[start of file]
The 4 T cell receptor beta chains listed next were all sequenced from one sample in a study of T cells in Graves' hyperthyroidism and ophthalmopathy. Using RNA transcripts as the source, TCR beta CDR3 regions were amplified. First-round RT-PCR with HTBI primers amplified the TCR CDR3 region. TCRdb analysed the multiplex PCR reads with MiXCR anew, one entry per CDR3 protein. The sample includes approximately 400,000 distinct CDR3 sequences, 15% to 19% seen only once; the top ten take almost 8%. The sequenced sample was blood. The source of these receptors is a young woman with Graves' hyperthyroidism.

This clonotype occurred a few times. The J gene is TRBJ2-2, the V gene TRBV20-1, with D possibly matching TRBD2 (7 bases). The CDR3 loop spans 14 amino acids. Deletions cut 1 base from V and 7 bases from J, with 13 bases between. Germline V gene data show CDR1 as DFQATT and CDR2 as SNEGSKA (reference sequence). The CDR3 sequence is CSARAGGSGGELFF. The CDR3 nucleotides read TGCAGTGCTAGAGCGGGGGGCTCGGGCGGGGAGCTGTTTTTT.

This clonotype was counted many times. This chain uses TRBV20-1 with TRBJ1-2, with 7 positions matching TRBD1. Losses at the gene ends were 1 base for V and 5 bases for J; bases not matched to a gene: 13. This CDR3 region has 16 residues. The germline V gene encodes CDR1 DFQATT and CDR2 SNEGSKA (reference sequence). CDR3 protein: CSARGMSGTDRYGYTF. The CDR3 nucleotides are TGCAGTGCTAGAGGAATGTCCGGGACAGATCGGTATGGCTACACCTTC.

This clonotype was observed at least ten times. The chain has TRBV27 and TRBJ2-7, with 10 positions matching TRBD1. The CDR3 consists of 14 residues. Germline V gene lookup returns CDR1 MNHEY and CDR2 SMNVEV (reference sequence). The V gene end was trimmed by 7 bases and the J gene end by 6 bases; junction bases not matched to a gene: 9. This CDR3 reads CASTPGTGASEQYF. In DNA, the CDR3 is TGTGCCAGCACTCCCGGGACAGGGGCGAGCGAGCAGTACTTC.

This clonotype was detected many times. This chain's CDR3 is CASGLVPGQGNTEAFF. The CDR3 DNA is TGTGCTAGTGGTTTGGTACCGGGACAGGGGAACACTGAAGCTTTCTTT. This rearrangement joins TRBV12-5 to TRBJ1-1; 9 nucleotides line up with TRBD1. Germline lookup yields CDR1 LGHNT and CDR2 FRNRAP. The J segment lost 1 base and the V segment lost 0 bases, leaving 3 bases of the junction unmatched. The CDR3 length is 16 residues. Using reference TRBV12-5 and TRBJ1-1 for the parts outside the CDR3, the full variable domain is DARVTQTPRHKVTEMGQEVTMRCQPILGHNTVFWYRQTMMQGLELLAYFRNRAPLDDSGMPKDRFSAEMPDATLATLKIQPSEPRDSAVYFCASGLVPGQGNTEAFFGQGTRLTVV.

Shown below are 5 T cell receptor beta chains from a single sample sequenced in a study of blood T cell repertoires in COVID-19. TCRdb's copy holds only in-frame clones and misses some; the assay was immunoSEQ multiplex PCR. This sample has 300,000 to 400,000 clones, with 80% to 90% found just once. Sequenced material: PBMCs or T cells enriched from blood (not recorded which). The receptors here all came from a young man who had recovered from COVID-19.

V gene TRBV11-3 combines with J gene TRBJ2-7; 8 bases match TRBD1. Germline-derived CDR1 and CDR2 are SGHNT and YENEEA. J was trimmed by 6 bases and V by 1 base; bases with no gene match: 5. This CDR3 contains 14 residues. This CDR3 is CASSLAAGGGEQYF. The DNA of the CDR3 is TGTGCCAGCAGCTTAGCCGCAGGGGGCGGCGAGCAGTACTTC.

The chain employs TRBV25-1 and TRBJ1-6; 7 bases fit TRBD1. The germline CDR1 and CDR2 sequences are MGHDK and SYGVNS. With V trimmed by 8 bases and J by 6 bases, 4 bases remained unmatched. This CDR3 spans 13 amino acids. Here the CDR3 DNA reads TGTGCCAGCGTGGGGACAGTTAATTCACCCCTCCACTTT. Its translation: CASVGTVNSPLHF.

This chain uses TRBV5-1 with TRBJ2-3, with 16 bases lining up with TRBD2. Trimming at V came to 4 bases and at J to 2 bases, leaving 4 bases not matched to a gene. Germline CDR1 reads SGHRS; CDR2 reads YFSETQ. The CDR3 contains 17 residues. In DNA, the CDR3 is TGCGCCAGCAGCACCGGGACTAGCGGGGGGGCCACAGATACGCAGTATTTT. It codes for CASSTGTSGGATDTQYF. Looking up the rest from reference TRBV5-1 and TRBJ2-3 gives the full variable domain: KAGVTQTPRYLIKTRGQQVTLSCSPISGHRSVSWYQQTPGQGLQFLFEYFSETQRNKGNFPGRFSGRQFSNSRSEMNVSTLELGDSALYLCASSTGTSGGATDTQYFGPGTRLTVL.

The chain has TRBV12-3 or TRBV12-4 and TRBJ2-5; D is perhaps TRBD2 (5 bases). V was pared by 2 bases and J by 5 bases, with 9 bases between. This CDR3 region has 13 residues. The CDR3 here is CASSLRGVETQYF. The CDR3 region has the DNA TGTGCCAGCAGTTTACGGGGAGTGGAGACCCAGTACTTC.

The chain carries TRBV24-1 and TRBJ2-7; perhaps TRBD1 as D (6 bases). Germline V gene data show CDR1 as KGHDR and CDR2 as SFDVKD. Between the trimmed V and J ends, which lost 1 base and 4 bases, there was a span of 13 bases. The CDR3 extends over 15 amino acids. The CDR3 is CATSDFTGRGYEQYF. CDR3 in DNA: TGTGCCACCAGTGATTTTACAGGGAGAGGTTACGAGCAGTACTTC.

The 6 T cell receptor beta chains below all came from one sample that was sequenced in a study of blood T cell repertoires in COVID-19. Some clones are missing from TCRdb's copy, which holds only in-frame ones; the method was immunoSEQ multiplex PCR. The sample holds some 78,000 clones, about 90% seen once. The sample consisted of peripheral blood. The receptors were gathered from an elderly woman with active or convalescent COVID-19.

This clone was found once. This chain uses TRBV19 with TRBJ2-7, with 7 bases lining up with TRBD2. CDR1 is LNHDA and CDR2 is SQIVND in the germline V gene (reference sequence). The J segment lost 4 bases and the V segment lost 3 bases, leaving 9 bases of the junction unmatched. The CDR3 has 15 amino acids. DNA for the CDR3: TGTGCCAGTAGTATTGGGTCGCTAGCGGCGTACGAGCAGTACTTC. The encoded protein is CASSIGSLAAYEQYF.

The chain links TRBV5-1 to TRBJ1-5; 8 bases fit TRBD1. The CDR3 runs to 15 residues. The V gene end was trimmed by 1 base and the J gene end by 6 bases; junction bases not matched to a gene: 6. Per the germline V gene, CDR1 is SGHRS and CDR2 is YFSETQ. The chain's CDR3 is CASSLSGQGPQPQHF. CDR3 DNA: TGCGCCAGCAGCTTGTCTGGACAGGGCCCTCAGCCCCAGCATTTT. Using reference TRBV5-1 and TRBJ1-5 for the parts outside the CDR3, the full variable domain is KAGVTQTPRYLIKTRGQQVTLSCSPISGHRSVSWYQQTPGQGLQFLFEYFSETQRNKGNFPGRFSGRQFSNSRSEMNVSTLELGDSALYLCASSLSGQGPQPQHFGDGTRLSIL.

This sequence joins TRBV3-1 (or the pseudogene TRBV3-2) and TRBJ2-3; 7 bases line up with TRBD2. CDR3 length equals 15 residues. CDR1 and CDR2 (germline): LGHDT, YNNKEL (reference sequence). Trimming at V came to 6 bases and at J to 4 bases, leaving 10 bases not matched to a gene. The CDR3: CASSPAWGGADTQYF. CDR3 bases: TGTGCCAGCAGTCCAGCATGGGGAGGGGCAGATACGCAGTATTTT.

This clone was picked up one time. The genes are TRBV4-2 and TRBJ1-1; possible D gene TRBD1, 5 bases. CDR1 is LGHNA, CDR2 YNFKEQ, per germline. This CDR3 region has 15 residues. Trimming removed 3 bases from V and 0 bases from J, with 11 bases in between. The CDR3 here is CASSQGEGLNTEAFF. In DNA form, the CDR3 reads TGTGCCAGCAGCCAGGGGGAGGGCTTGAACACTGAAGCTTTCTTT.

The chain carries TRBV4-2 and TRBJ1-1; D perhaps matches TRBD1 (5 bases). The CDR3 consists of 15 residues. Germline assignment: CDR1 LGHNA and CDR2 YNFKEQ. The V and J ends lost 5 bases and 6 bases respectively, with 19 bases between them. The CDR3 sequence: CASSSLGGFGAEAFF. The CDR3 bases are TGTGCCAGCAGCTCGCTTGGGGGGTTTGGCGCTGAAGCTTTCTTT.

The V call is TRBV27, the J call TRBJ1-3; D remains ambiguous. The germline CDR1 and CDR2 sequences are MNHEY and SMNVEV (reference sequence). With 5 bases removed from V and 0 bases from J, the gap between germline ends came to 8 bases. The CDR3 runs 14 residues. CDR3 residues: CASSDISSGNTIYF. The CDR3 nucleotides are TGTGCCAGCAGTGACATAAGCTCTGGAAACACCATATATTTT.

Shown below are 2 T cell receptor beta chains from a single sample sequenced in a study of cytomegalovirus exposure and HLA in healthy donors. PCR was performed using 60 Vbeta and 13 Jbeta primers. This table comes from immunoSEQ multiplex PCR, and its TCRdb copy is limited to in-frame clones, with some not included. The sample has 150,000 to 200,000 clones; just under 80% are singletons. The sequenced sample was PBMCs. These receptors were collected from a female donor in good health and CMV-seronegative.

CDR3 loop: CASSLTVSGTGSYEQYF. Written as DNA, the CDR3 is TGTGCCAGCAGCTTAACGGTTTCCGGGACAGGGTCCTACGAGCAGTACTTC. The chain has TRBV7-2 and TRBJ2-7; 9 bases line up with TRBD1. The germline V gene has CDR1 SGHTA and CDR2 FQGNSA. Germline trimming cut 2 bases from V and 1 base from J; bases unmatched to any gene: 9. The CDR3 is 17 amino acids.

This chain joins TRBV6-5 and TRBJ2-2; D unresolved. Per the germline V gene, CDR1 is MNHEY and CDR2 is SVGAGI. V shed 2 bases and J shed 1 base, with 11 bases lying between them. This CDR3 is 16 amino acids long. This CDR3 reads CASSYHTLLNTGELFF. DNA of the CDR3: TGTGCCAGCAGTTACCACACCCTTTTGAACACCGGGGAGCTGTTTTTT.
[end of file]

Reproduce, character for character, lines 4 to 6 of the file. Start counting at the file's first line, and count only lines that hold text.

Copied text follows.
This clonotype was observed at least ten times. The chain has TRBV27 and TRBJ2-7, with 10 positions matching TRBD1. The CDR3 consists of 14 residues. Germline V gene lookup returns CDR1 MNHEY and CDR2 SMNVEV (reference sequence). The V gene end was trimmed by 7 bases and the J gene end by 6 bases; junction bases not matched to a gene: 9. This CDR3 reads CASTPGTGASEQYF. In DNA, the CDR3 is TGTGCCAGCACTCCCGGGACAGGGGCGAGCGAGCAGTACTTC.

This clonotype was detected many times. This chain's CDR3 is CASGLVPGQGNTEAFF. The CDR3 DNA is TGTGCTAGTGGTTTGGTACCGGGACAGGGGAACACTGAAGCTTTCTTT. This rearrangement joins TRBV12-5 to TRBJ1-1; 9 nucleotides line up with TRBD1. Germline lookup yields CDR1 LGHNT and CDR2 FRNRAP. The J segment lost 1 base and the V segment lost 0 bases, leaving 3 bases of the junction unmatched. The CDR3 length is 16 residues. Using reference TRBV12-5 and TRBJ1-1 for the parts outside the CDR3, the full variable domain is DARVTQTPRHKVTEMGQEVTMRCQPILGHNTVFWYRQTMMQGLELLAYFRNRAPLDDSGMPKDRFSAEMPDATLATLKIQPSEPRDSAVYFCASGLVPGQGNTEAFFGQGTRLTVV.

Shown below are 5 T cell receptor beta chains from a single sample sequenced in a study of blood T cell repertoires in COVID-19. TCRdb's copy holds only in-frame clones and misses some; the assay was immunoSEQ multiplex PCR. This sample has 300,000 to 400,000 clones, with 80% to 90% found just once. Sequenced material: PBMCs or T cells enriched from blood (not recorded which). The receptors here all came from a young man who had recovered from COVID-19.